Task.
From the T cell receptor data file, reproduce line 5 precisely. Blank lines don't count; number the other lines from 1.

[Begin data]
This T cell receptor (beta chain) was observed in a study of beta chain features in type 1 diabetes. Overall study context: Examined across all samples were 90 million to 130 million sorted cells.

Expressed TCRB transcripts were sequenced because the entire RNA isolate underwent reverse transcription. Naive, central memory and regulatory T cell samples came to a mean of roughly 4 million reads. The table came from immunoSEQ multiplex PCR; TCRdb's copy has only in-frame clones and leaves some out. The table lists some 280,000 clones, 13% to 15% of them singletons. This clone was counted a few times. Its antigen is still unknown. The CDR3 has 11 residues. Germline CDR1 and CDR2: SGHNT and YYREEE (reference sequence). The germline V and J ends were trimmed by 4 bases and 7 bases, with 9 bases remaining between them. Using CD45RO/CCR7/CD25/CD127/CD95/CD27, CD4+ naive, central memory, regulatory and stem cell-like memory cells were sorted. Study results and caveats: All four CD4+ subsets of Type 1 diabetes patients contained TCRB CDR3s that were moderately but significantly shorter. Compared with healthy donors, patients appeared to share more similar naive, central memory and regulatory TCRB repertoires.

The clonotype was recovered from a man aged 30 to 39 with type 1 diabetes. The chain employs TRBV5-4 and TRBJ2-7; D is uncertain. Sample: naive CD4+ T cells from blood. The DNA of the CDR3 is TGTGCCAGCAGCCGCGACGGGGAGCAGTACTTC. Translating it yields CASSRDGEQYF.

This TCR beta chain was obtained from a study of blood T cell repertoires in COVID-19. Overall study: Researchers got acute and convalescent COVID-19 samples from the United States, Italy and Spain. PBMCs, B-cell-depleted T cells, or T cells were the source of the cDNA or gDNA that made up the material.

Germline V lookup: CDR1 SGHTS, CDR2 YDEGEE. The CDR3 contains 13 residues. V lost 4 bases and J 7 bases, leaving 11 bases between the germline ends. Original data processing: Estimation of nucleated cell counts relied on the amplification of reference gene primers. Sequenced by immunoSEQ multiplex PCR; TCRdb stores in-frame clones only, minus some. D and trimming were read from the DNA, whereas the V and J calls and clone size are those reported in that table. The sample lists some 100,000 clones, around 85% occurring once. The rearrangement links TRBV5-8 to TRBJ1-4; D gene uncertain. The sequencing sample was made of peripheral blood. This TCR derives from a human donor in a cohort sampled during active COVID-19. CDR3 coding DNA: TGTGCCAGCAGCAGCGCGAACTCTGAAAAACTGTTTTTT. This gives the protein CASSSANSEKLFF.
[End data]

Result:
Germline V lookup: CDR1 SGHTS, CDR2 YDEGEE. The CDR3 contains 13 residues. V lost 4 bases and J 7 bases, leaving 11 bases between the germline ends. Original data processing: Estimation of nucleated cell counts relied on the amplification of reference gene primers. Sequenced by immunoSEQ multiplex PCR; TCRdb stores in-frame clones only, minus some. D and trimming were read from the DNA, whereas the V and J calls and clone size are those reported in that table. The sample lists some 100,000 clones, around 85% occurring once. The rearrangement links TRBV5-8 to TRBJ1-4; D gene uncertain. The sequencing sample was made of peripheral blood. This TCR derives from a human donor in a cohort sampled during active COVID-19. CDR3 coding DNA: TGTGCCAGCAGCAGCGCGAACTCTGAAAAACTGTTTTTT. This gives the protein CASSSANSEKLFF.